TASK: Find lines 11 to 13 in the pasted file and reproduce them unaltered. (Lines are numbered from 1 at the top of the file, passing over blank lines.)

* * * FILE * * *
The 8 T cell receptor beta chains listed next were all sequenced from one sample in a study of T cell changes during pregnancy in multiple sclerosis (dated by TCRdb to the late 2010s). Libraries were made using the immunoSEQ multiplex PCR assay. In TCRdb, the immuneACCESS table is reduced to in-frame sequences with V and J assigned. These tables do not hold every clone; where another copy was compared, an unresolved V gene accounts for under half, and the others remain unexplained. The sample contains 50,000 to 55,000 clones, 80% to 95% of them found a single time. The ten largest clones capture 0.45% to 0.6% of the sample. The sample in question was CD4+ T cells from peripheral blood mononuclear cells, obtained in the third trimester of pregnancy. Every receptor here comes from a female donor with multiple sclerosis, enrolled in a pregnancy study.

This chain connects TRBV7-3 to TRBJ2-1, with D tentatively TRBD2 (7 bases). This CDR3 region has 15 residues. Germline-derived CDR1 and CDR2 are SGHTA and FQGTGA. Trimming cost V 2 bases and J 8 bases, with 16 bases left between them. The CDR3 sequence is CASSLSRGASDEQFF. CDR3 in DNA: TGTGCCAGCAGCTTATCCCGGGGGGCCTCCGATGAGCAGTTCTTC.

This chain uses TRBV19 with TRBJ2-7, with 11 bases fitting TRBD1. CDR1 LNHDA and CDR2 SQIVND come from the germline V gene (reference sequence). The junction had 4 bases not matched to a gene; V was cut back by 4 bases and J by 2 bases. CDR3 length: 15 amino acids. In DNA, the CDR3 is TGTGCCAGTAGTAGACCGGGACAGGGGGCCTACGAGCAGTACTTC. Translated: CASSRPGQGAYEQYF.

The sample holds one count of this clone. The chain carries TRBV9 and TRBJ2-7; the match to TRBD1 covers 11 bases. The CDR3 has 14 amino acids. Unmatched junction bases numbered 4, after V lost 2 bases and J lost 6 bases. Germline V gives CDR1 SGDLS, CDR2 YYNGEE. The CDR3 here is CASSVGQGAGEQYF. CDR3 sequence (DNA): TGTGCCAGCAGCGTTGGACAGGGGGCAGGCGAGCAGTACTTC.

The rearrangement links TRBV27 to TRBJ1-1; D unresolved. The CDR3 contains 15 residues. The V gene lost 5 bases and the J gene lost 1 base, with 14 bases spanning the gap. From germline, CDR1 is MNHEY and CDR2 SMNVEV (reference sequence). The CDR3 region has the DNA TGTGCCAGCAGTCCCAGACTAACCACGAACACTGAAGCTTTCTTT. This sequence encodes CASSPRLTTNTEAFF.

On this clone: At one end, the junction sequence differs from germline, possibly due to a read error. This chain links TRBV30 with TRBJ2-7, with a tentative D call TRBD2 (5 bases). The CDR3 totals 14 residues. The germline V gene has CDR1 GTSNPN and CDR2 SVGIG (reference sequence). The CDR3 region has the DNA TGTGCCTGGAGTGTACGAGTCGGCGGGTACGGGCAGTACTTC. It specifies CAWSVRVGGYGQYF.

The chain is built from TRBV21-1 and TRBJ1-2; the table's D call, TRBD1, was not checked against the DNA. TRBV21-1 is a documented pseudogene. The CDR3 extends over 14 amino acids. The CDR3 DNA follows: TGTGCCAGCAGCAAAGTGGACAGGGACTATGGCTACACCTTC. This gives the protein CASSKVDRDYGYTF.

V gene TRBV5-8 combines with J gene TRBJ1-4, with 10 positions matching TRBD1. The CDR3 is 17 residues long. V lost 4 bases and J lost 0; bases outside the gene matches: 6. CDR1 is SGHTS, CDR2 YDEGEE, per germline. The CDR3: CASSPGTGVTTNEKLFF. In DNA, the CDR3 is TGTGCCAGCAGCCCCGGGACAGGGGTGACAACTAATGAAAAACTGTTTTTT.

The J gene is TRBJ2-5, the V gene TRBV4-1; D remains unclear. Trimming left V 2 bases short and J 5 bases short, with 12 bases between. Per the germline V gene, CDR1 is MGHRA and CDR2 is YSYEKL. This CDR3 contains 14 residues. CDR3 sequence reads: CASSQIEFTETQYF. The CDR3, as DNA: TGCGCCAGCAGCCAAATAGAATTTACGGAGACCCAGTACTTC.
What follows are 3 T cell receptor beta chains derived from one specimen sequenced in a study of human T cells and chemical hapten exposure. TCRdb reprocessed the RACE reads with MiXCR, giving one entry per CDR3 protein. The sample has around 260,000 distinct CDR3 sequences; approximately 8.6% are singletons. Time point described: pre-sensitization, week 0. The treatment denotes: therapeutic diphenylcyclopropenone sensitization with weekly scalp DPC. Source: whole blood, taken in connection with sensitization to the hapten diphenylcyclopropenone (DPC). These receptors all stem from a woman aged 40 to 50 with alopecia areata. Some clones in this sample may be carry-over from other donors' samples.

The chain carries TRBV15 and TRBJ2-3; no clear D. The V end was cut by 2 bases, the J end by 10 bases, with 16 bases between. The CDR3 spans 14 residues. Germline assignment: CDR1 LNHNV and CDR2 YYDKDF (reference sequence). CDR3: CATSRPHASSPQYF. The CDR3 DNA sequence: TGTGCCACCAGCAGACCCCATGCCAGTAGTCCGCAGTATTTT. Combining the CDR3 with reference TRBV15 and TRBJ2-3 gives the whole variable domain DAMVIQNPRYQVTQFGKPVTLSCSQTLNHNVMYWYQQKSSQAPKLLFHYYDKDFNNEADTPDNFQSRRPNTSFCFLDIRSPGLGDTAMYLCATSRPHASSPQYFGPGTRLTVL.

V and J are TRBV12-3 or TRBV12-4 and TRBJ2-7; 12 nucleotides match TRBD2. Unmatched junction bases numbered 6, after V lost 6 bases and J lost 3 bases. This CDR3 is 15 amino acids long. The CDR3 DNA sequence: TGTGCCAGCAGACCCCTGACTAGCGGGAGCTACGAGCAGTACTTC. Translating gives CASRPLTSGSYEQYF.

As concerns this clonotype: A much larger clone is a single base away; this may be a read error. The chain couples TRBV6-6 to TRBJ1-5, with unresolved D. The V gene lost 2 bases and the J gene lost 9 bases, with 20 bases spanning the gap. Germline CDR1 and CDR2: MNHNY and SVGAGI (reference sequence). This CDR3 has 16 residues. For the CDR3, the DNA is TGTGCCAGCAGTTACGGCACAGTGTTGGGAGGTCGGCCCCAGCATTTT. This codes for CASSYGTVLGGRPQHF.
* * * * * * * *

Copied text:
The chain carries TRBV15 and TRBJ2-3; no clear D. The V end was cut by 2 bases, the J end by 10 bases, with 16 bases between. The CDR3 spans 14 residues. Germline assignment: CDR1 LNHNV and CDR2 YYDKDF (reference sequence). CDR3: CATSRPHASSPQYF. The CDR3 DNA sequence: TGTGCCACCAGCAGACCCCATGCCAGTAGTCCGCAGTATTTT. Combining the CDR3 with reference TRBV15 and TRBJ2-3 gives the whole variable domain DAMVIQNPRYQVTQFGKPVTLSCSQTLNHNVMYWYQQKSSQAPKLLFHYYDKDFNNEADTPDNFQSRRPNTSFCFLDIRSPGLGDTAMYLCATSRPHASSPQYFGPGTRLTVL.

V and J are TRBV12-3 or TRBV12-4 and TRBJ2-7; 12 nucleotides match TRBD2. Unmatched junction bases numbered 6, after V lost 6 bases and J lost 3 bases. This CDR3 is 15 amino acids long. The CDR3 DNA sequence: TGTGCCAGCAGACCCCTGACTAGCGGGAGCTACGAGCAGTACTTC. Translating gives CASRPLTSGSYEQYF.

As concerns this clonotype: A much larger clone is a single base away; this may be a read error. The chain couples TRBV6-6 to TRBJ1-5, with unresolved D. The V gene lost 2 bases and the J gene lost 9 bases, with 20 bases spanning the gap. Germline CDR1 and CDR2: MNHNY and SVGAGI (reference sequence). This CDR3 has 16 residues. For the CDR3, the DNA is TGTGCCAGCAGTTACGGCACAGTGTTGGGAGGTCGGCCCCAGCATTTT. This codes for CASSYGTVLGGRPQHF.